Your attention is especially directed to the changes in Commission's rule XX relating to appeals to the Commission from rulings of trial examiners; also to rule XXI, relating to proposed findings and conclusions before trial examiners, which were amended to conform to section 8 of the Administrative Procedure Act.

Rule XXII of the Commission's Rules of Practice was amended to conform to section 8 (b) of the Administrative Procedure Act and provides, among other things, that, all findings, conclusions, and orders recommended by the trial examiner shall be based upon the whole record and supported by reliable, probative, and substantial evidence (including facts of which he may take official notice). No findings shall be recommended except such as he deems supported by the greater weight of the evidence.

Rule XXV of the Commission's Rules of Practice were rewritten and now provides the following:

Upon submittal of a case to the Commission for final decision on the merits the Commission will consider the whole record, including the recommended decision of the trial examiner and the exceptions thereto, will resolve all questions of fact by what it deems to be the greater weight of the evidence thereon, will make its decision stating the reasons or basis therefor and enter an appropriate order, and wherever it decides that an order to cease and desist should be entered will also make, as provided by law, a report in writing stating its findings as to the facts. As authorized under the various statutes defining its powers and duties the Commission adjudicates all formal proceedings brought before it and as authorized under the Administrative Procedure Act reserves such adjudications exclusively to itself.

No officer, employee, or agent, engaged in the performance of investigative or prosecuting functions for the Commission, and no party respondent or his agent or counsel in any case shall, in that or a factually related case, participate or advise in the decision of the Commission, except as a witness or as counsel in public proceedings.

The proponents of the O'Hara bill have criticized the Commission because, prior to the enactment of the Administrative Procedure Act and the conformity of the Federal Trade Commission's Rules of Practice and Procedure to the Administrative Procedure Act, it is said that the Commission acted as investigator, prosecutor, judge, and jury. This criticism has no merit since the Commission has separated the investigative and prosecuting functions from the functions of the trial examiners.

The unsoundness of the criticism that the Commission acts as investigator, prosecutor, judge, and jury is that the principle which opposes such a combination of functions has to do with the combination of such functions in a single individual and not with a large and complex organization like the Federal Trade Commission.

It is obviously improper for an individual to serve as investigator, prosecutor, and judge in the same case, but on the other hand it is not improper, even in a criminal case, for the large organization of the Government itself to investigate and prosecute through one officer, that is, the district attorney, and to decide the case through another officer, that is, the district court judge, both of whom are employees of the same Government.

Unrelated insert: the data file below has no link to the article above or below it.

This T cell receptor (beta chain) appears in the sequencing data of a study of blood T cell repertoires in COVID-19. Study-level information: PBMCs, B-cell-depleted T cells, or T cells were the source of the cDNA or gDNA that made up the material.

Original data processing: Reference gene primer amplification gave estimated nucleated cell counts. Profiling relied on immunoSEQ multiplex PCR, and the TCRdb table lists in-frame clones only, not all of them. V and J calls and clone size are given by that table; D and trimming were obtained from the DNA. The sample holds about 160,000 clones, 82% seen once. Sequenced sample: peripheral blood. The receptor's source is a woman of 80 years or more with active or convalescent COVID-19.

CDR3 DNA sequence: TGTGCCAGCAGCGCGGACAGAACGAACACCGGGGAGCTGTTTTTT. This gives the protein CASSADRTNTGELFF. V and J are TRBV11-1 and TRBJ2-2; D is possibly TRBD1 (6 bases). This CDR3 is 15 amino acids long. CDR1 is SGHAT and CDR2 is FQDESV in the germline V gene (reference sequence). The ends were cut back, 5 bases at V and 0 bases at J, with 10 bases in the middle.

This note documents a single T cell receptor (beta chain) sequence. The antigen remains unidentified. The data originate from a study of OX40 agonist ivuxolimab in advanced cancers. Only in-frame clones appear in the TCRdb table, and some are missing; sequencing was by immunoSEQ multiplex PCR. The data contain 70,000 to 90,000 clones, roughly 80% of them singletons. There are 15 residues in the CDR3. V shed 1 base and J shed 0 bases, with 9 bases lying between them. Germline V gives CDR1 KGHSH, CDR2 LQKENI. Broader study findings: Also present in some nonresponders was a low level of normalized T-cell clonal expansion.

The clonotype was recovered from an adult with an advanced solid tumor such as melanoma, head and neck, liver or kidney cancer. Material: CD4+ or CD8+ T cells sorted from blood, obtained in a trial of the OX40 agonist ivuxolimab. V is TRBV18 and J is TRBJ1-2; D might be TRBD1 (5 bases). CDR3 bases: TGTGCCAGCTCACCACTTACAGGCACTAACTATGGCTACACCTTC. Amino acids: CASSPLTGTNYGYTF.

In an over-all sense, the Federal Trade Commission functions in the same manner as the Federal Government with a separation of functions under the provisions of the Administrative Procedure Act which was unanimously passed by Congress in order to meet, among others, this very criticism.

It has been argued that the issuance of the complaint by the Commission is a prejudgment of the case. The answer to this argument is that the action of the Commission in issuing a complaint is no more a prejudgment of the case than the action of a district court judge in issuing a temporary injunction or in overruling a demurrer. In any event, such action would be subject to judicial review.

In the case of Federal Trade Commission v. Klesner (280 U. S. 19 (1929)) the Supreme Court, speaking through Mr. Justice Brandeis, in part stated :

While the Federal Trade Commission exercises under section 5 the functions of both prosecutor and judge, the scope of its authority is strictly limited. A complaint may be filed only “if it shall appear to the Commission that a proceeding by it in respect thereof would be to the interest of the public.”

But the Commission's action in authorizing the filing of a complaint, like its action in making an order thereon, is subject to judicial review. The specific facts established may show, as a matter of law, that the proceeding which it authorized is not in the public interest, within the meaning of the act. If this appears at any time during the course of the proceeding before it, the Commission should dismiss the complaint. If, instead, the Commission enters an order, and later brings suit to enforce it, the court should, without inquiry into the merits, dismiss the suit.

The criticism which has been made regarding the length of time to try Commission cases may likewise be made with respect to the length of time that it takes to try cases in the Federal courts. It is unfair to make a comparison of Commission proceedings with court proceedings, or examples could be cited of long-drawn-out proceedings in both.

Reference has been made to one proceeding before the Commission which was continued over a period of 22 years.

For
purposes

of comparison I wish to refer you to the antitrust proceeding brought by the Attorney General against the Aluminum Co. of America in the United States District Court for the Southern District of New York. Complaint was filed on April 23, 1937. Hearings were held and testimony was taken from June 1, 1938, to September 14, 1940, said testimony consisting of more than 40,000 pages. The case was dismissed on July 23, 1942.

An appeal was taken direct to the Supreme Court, bypassing the circuit court of appeals, on September 14, 1942. The Supreme Court referred the case to a special court of appeals on June 12, 1944, which decided the appeal on March 12, 1945, and refused to pass upon certain questions therein until after the termination of the war.